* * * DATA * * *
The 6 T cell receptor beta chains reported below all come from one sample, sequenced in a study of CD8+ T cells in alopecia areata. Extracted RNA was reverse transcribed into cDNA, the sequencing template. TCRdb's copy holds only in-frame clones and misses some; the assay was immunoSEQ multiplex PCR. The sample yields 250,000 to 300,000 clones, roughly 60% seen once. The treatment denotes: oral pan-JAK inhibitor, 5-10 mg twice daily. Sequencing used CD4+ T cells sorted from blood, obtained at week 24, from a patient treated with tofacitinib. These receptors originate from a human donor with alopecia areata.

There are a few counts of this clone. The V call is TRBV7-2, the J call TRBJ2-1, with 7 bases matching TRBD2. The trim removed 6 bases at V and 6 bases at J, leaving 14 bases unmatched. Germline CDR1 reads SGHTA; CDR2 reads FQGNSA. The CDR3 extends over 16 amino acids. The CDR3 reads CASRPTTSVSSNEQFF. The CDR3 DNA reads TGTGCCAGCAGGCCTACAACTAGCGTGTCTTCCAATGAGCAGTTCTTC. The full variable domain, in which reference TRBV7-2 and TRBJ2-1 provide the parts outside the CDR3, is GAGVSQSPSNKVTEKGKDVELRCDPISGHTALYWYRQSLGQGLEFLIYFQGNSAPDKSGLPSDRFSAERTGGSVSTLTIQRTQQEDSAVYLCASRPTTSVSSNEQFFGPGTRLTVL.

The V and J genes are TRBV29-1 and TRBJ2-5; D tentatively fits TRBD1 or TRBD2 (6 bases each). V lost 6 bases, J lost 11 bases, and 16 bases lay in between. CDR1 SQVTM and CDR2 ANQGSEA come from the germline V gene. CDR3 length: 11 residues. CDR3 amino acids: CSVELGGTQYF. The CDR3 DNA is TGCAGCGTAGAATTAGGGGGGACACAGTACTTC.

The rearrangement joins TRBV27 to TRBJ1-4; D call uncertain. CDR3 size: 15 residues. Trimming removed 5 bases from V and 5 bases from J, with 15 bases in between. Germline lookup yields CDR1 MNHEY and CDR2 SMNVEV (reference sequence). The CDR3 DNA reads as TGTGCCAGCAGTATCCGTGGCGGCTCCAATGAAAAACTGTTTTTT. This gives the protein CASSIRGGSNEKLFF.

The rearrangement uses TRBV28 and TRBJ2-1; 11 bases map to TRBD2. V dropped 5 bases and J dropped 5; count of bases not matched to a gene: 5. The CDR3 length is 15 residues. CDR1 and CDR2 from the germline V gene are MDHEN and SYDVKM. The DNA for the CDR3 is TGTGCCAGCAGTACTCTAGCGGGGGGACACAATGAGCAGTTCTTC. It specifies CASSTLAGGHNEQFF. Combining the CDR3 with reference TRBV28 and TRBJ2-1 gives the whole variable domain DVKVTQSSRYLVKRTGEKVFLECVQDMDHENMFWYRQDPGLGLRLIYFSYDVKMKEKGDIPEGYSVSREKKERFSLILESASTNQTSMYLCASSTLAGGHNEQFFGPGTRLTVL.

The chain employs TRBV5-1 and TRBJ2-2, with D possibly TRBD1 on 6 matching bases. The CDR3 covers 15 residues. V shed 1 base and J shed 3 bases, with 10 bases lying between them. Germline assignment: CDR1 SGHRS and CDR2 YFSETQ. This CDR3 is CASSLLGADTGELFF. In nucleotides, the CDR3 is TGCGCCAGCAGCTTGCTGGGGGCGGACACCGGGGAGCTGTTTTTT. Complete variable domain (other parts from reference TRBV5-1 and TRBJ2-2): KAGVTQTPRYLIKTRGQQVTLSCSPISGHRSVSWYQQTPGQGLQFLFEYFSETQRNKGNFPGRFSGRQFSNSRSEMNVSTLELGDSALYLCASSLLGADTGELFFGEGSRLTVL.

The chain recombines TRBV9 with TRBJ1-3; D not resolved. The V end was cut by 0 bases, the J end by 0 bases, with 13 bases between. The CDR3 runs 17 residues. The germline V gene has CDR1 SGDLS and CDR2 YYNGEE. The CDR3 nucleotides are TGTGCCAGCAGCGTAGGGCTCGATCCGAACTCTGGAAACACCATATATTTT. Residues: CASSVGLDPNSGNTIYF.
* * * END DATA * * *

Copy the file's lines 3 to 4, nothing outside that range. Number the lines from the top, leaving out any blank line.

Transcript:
The V and J genes are TRBV29-1 and TRBJ2-5; D tentatively fits TRBD1 or TRBD2 (6 bases each). V lost 6 bases, J lost 11 bases, and 16 bases lay in between. CDR1 SQVTM and CDR2 ANQGSEA come from the germline V gene. CDR3 length: 11 residues. CDR3 amino acids: CSVELGGTQYF. The CDR3 DNA is TGCAGCGTAGAATTAGGGGGGACACAGTACTTC.

The rearrangement joins TRBV27 to TRBJ1-4; D call uncertain. CDR3 size: 15 residues. Trimming removed 5 bases from V and 5 bases from J, with 15 bases in between. Germline lookup yields CDR1 MNHEY and CDR2 SMNVEV (reference sequence). The CDR3 DNA reads as TGTGCCAGCAGTATCCGTGGCGGCTCCAATGAAAAACTGTTTTTT. This gives the protein CASSIRGGSNEKLFF.